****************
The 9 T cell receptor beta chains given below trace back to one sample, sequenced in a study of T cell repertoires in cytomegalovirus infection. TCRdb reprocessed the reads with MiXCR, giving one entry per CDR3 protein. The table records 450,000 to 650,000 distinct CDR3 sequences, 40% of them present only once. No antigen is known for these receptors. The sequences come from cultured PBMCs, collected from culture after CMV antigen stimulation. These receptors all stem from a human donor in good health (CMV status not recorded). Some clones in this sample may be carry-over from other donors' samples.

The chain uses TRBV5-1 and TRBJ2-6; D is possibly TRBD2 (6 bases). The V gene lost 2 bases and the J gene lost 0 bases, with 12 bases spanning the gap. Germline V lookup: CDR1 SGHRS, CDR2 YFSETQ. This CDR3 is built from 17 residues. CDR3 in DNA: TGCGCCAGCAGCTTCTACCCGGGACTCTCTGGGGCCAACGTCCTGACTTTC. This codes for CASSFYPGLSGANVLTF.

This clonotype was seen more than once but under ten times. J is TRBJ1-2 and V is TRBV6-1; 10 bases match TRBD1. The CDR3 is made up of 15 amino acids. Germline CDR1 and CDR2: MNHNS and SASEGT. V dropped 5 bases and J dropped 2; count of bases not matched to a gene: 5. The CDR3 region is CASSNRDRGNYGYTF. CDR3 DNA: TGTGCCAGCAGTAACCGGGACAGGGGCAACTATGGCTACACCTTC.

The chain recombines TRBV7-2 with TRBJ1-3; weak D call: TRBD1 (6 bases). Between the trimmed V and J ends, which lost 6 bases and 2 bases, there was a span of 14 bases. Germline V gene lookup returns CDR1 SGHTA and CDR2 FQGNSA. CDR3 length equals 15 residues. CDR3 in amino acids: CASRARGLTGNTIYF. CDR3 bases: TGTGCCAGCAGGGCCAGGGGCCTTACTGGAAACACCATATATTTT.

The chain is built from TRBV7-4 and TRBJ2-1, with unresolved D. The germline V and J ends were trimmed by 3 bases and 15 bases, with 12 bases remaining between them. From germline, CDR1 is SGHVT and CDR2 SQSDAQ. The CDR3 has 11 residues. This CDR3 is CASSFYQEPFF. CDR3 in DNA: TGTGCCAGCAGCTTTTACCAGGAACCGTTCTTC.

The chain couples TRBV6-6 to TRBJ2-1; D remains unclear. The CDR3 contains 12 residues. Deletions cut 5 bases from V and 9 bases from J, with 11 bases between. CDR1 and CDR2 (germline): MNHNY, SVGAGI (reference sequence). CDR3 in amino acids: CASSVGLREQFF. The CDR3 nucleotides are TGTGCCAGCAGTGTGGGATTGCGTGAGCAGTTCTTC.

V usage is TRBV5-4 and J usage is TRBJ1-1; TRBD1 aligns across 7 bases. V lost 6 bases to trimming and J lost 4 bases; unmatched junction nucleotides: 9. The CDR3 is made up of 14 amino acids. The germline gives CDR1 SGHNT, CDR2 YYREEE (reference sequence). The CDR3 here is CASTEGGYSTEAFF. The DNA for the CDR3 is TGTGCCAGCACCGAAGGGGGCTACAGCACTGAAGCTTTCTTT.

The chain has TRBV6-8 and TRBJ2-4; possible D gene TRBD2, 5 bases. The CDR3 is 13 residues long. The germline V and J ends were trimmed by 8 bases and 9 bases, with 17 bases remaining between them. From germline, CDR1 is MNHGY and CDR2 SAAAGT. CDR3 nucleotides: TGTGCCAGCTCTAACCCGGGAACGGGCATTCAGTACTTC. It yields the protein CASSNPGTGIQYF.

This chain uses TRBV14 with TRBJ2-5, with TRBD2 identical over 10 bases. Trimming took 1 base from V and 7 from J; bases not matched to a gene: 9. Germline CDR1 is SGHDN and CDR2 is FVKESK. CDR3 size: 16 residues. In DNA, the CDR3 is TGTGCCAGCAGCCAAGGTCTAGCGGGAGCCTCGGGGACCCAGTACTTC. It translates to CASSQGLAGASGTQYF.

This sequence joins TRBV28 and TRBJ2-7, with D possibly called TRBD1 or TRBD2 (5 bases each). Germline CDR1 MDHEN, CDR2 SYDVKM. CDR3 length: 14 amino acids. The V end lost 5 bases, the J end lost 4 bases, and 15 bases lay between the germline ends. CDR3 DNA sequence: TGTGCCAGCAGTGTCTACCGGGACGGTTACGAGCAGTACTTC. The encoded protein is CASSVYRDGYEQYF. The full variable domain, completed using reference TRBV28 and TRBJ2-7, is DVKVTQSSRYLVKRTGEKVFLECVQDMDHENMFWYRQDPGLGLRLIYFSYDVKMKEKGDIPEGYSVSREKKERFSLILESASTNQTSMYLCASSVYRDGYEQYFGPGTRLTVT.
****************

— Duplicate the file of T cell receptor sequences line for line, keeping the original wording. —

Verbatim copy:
The 9 T cell receptor beta chains given below trace back to one sample, sequenced in a study of T cell repertoires in cytomegalovirus infection. TCRdb reprocessed the reads with MiXCR, giving one entry per CDR3 protein. The table records 450,000 to 650,000 distinct CDR3 sequences, 40% of them present only once. No antigen is known for these receptors. The sequences come from cultured PBMCs, collected from culture after CMV antigen stimulation. These receptors all stem from a human donor in good health (CMV status not recorded). Some clones in this sample may be carry-over from other donors' samples.

The chain uses TRBV5-1 and TRBJ2-6; D is possibly TRBD2 (6 bases). The V gene lost 2 bases and the J gene lost 0 bases, with 12 bases spanning the gap. Germline V lookup: CDR1 SGHRS, CDR2 YFSETQ. This CDR3 is built from 17 residues. CDR3 in DNA: TGCGCCAGCAGCTTCTACCCGGGACTCTCTGGGGCCAACGTCCTGACTTTC. This codes for CASSFYPGLSGANVLTF.

This clonotype was seen more than once but under ten times. J is TRBJ1-2 and V is TRBV6-1; 10 bases match TRBD1. The CDR3 is made up of 15 amino acids. Germline CDR1 and CDR2: MNHNS and SASEGT. V dropped 5 bases and J dropped 2; count of bases not matched to a gene: 5. The CDR3 region is CASSNRDRGNYGYTF. CDR3 DNA: TGTGCCAGCAGTAACCGGGACAGGGGCAACTATGGCTACACCTTC.

The chain recombines TRBV7-2 with TRBJ1-3; weak D call: TRBD1 (6 bases). Between the trimmed V and J ends, which lost 6 bases and 2 bases, there was a span of 14 bases. Germline V gene lookup returns CDR1 SGHTA and CDR2 FQGNSA. CDR3 length equals 15 residues. CDR3 in amino acids: CASRARGLTGNTIYF. CDR3 bases: TGTGCCAGCAGGGCCAGGGGCCTTACTGGAAACACCATATATTTT.

The chain is built from TRBV7-4 and TRBJ2-1, with unresolved D. The germline V and J ends were trimmed by 3 bases and 15 bases, with 12 bases remaining between them. From germline, CDR1 is SGHVT and CDR2 SQSDAQ. The CDR3 has 11 residues. This CDR3 is CASSFYQEPFF. CDR3 in DNA: TGTGCCAGCAGCTTTTACCAGGAACCGTTCTTC.

The chain couples TRBV6-6 to TRBJ2-1; D remains unclear. The CDR3 contains 12 residues. Deletions cut 5 bases from V and 9 bases from J, with 11 bases between. CDR1 and CDR2 (germline): MNHNY, SVGAGI (reference sequence). CDR3 in amino acids: CASSVGLREQFF. The CDR3 nucleotides are TGTGCCAGCAGTGTGGGATTGCGTGAGCAGTTCTTC.

V usage is TRBV5-4 and J usage is TRBJ1-1; TRBD1 aligns across 7 bases. V lost 6 bases to trimming and J lost 4 bases; unmatched junction nucleotides: 9. The CDR3 is made up of 14 amino acids. The germline gives CDR1 SGHNT, CDR2 YYREEE (reference sequence). The CDR3 here is CASTEGGYSTEAFF. The DNA for the CDR3 is TGTGCCAGCACCGAAGGGGGCTACAGCACTGAAGCTTTCTTT.

The chain has TRBV6-8 and TRBJ2-4; possible D gene TRBD2, 5 bases. The CDR3 is 13 residues long. The germline V and J ends were trimmed by 8 bases and 9 bases, with 17 bases remaining between them. From germline, CDR1 is MNHGY and CDR2 SAAAGT. CDR3 nucleotides: TGTGCCAGCTCTAACCCGGGAACGGGCATTCAGTACTTC. It yields the protein CASSNPGTGIQYF.

This chain uses TRBV14 with TRBJ2-5, with TRBD2 identical over 10 bases. Trimming took 1 base from V and 7 from J; bases not matched to a gene: 9. Germline CDR1 is SGHDN and CDR2 is FVKESK. CDR3 size: 16 residues. In DNA, the CDR3 is TGTGCCAGCAGCCAAGGTCTAGCGGGAGCCTCGGGGACCCAGTACTTC. It translates to CASSQGLAGASGTQYF.

This sequence joins TRBV28 and TRBJ2-7, with D possibly called TRBD1 or TRBD2 (5 bases each). Germline CDR1 MDHEN, CDR2 SYDVKM. CDR3 length: 14 amino acids. The V end lost 5 bases, the J end lost 4 bases, and 15 bases lay between the germline ends. CDR3 DNA sequence: TGTGCCAGCAGTGTCTACCGGGACGGTTACGAGCAGTACTTC. The encoded protein is CASSVYRDGYEQYF. The full variable domain, completed using reference TRBV28 and TRBJ2-7, is DVKVTQSSRYLVKRTGEKVFLECVQDMDHENMFWYRQDPGLGLRLIYFSYDVKMKEKGDIPEGYSVSREKKERFSLILESASTNQTSMYLCASSVYRDGYEQYFGPGTRLTVT.